August 2001—New fence and limestone courtyard
This is the front yard, as it appeared in the summer of 2001. The St. Augustine/Bermuda lawn was mostly dead, thanks to a hot, dry summer with no water and an application of Round-Up. The wood-and-wire fence and the courtyard/path went in during the summer. Already they have defined the garden space and made it feel larger than it did when it was open and exposed to the street.
October 2001—Soil has been amended with compost and decomposed granite
In this photo, I’ve planted a few trees and cenizos in the amended soil (a truckload of Hill Country Garden Soil from Natural Gardener—great stuff for native plants). The Mexican bush sage, or salvia leucantha, blooming in the foreground is planted in front of the front porch. By the end of October, I’d finished planting the trees and shrubs in the front garden and had placed a bench and two chairs in separate seating areas.
Another view of initial planting in October
The following spring I did a secondary planting to fill in the holes—mostly smaller flowering plants like blackfoot daisy, zinnias, and coreopsis. I also edged the cedar path to the bench with pieces of limestone. The concrete birdbath—filled with a round stone and green glass, a colorful alternative to water—remained in this location for only one season. As the vitex beside it grew, I moved it to the other, sunnier side of the front garden.
April 2002—Spring growth
April 2002—Guara, bluebonnet, zinnias, vitex, and blackfoot daisies
The garden really filled in over the summer, and by that fall, though holes were still evident, it was very colorful. Below is a photo from the opposite side of the garden: the birdbath has already been moved, and a wrought-iron bench has been added. I soon discovered a flaw in my plan for this side—a complete lack of access to the center of the area. I ended up redoing this area in the spring of 2003, coming up with a plan that incorporated another circle. (Today, as seen from the second story of the house, the front garden is comprised of several circles or arcs: the courtyard’s limestone path, the arced path to the cedar bench, and a semicircular stepping-stone path that now meanders through this side of the garden. The birdbath and two concrete garden orbs reinforce the circular theme.)
October 2002—Mexican bush sage, Mexican oregano, lantana, flowery senna, and zexmenia
October 2002—Other side of front garden, with moonflower vine visible on fence in background
The back yard, like the front, began as an expanse of water-guzzling, boring St. Augustine lawn. As you can see in the photo below, taken in the fall of 2000, your eye travels straight across the lawn to the back fence. Not a pretty picture. This is move-in condition, minus a dying Arizona ash that occupied the rectangular area near the shed in the back left corner (the garage is in the left foreground). The markings indicate where we planned to remove grass in order to install a curvy path and a playscape for the kids.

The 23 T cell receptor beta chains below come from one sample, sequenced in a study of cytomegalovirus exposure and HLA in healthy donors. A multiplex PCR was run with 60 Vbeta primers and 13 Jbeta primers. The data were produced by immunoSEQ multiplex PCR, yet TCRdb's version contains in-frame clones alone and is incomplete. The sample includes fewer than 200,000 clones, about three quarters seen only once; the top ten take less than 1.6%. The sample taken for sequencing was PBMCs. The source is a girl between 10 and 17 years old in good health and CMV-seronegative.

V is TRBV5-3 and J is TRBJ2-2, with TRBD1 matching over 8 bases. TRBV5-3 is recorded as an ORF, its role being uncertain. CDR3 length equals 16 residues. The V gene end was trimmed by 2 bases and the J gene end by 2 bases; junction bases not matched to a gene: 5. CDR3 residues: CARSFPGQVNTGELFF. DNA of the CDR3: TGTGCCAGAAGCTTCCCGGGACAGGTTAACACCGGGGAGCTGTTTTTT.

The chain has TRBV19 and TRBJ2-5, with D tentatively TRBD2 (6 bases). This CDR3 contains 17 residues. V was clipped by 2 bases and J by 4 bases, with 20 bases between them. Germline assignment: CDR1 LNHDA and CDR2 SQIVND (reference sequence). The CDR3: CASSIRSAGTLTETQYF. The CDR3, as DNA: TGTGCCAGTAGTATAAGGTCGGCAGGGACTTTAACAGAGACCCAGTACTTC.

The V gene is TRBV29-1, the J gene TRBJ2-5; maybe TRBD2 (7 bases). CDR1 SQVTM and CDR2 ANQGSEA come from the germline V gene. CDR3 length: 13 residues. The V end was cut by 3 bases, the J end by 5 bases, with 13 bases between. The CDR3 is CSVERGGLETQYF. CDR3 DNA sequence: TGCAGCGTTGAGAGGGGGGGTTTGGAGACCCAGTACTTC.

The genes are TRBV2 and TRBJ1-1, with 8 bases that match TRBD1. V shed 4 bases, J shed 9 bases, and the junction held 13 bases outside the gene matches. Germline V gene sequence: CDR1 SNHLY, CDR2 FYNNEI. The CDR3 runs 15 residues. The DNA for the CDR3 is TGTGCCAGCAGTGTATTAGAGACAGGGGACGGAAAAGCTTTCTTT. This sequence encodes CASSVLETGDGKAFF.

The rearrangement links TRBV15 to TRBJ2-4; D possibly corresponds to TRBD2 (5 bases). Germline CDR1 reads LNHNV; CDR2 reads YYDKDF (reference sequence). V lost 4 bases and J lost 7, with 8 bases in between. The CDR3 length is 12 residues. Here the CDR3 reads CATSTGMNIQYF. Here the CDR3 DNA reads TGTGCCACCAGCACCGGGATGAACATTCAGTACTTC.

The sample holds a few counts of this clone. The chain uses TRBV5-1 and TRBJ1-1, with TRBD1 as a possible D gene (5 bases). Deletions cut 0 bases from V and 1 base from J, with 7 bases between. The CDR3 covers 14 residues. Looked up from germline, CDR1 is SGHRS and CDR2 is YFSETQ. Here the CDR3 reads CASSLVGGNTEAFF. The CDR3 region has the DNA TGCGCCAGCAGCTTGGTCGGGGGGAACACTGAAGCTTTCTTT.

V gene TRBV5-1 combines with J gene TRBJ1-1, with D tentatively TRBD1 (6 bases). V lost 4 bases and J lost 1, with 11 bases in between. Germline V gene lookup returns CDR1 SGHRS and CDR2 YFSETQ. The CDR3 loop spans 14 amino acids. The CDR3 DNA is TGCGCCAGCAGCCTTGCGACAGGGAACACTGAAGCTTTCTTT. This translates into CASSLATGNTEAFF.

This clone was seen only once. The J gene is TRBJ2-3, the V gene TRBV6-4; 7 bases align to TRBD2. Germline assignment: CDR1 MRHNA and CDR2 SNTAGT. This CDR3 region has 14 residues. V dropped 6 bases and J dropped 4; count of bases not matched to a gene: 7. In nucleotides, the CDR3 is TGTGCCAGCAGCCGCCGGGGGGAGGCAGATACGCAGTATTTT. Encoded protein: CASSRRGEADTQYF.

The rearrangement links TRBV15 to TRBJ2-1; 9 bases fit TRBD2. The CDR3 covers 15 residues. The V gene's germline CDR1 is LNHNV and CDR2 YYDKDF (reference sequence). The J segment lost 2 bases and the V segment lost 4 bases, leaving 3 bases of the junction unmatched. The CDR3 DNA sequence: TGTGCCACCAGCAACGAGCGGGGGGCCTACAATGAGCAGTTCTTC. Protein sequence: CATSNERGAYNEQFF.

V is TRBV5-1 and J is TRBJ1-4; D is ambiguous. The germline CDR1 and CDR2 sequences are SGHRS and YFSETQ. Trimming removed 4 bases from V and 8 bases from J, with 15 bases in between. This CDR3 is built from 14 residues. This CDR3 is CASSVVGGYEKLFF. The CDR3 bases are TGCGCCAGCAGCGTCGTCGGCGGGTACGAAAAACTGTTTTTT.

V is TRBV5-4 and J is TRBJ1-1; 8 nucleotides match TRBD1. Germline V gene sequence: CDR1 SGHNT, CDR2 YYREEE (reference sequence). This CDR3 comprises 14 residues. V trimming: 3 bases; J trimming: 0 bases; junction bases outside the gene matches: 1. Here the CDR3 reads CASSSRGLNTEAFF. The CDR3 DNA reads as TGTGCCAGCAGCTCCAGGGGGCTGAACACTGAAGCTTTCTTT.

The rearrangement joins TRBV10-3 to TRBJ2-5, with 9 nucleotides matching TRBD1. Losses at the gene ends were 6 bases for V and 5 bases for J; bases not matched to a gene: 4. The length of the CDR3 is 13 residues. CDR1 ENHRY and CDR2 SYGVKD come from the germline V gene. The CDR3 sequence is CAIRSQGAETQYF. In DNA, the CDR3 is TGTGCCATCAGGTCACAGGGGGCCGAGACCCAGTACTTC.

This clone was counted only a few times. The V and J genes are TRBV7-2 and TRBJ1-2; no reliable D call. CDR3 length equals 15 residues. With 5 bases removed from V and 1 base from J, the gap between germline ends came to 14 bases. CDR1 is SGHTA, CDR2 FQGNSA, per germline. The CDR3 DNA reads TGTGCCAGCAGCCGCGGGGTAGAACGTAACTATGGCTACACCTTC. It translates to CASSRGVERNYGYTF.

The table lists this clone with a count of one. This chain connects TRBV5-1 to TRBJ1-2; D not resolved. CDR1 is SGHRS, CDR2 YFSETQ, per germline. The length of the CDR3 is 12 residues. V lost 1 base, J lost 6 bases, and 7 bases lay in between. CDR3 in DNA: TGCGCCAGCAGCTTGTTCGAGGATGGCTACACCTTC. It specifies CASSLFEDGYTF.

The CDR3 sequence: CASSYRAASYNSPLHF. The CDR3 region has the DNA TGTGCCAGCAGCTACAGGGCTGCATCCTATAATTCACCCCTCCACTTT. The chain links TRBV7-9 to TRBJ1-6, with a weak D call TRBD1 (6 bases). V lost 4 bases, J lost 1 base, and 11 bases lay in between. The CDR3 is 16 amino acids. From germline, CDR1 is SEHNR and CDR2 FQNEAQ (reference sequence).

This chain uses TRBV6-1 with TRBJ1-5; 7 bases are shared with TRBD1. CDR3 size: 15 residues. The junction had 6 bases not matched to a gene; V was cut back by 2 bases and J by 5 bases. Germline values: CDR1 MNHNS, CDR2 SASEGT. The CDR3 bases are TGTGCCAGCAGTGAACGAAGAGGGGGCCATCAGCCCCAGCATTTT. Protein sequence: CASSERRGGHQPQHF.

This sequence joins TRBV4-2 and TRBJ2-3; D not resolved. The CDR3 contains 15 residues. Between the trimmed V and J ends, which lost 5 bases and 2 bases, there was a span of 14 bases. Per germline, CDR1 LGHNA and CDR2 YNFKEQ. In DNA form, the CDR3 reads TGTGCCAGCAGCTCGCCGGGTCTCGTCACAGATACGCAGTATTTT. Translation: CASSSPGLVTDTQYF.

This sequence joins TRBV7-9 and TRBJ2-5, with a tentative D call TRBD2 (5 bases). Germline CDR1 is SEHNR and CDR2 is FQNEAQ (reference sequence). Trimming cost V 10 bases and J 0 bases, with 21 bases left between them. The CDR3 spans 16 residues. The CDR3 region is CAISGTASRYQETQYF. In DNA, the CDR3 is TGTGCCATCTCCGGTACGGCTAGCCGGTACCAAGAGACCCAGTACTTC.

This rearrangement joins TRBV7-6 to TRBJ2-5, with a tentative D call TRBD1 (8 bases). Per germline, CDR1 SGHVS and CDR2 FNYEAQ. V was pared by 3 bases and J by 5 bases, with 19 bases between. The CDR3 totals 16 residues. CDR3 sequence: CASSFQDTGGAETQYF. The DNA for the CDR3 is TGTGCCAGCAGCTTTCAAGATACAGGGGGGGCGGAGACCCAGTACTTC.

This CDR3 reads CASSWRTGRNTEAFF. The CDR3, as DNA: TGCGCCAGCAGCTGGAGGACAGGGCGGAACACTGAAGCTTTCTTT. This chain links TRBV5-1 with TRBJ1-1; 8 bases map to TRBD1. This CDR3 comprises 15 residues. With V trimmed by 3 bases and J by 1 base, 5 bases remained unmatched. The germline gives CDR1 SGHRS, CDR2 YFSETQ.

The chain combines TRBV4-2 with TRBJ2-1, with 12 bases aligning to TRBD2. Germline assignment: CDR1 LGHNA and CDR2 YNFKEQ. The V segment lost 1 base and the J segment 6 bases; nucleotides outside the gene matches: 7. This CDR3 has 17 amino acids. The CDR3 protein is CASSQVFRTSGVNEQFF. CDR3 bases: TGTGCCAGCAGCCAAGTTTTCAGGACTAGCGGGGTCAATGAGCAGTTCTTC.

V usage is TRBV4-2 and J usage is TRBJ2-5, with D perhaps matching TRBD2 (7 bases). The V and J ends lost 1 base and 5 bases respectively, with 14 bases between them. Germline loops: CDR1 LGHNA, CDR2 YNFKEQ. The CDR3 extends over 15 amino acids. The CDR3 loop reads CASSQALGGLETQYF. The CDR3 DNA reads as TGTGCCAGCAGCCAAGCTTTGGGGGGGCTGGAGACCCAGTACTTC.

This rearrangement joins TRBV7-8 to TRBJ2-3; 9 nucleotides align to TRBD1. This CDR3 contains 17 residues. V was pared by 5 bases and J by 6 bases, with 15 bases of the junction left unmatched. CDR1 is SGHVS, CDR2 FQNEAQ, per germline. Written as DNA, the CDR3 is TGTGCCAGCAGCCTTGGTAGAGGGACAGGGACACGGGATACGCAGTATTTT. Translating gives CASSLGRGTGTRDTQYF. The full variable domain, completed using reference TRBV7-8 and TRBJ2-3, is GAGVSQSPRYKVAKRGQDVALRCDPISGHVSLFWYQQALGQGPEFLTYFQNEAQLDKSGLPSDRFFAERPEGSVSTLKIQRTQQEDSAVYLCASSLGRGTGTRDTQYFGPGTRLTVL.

Fall 2000—Back yard, pre-garden
After we put in the playscape and path that fall, I focused more on the front garden while making plans for the back. By the spring of 2002, when the front garden was starting to look like something, I had added a few beds to the back yard as well.
Late April 2002—Back yard with playscape and granite path
The playscape, surrounded by pea gravel, now occupies half the back yard. The curvy, decomposed-granite path meanders along the garage wall to the playscape and the shed. I put up a cheap, metal trellis and planted a passionflower vine on it. A possumhaw tree is visible through the trellis, and a non-native smoke tree grows in front of the slide. I later moved both trees, which underperformed in these spots.
Late April 2002—Birdhouses, lindheimer muhlies, and cedar elm
The other side of the playscape can be seen in the above photo, along with a bed I added in the fall of 2001, after a visit to my mother’s house in Tulsa; I was inspired by her numerous birdhouses on posts and wanted to put up a few to achieve a visual separation from the playscape, without truly obstructing my view of the children’s activities. In order to hide the fencing that dominated the view in the back yard, I also planted quite a few ornamental trees along the perimeter: Southern wax myrtles, a Texas mountain laurel, and a redbud near the cedar elm; yaupon hollies in the back corner under the tall hackberry; and in the opposite corner near the shed, another wax myrtle and a flameleaf sumac.
After one season of growth, here is how this bed looked in October of 2002. The muhly grasses and the cedar elm have both filled in a lot.
That fall I decided to replicate a container pond I’d seen at the Wildflower Center, which led to the creation of a new bed along the back porch. Below are pictures taken during the digging and planting of this bed. I used a galvanized stock tank for the container pond (see 2nd Year for first pond images).
October 2002—Digging out the bed
October 2002—Planted. Later, when we screened the porch, I eliminated the step-off area and redesigned the bed, which had become overgrown and crowded the porch.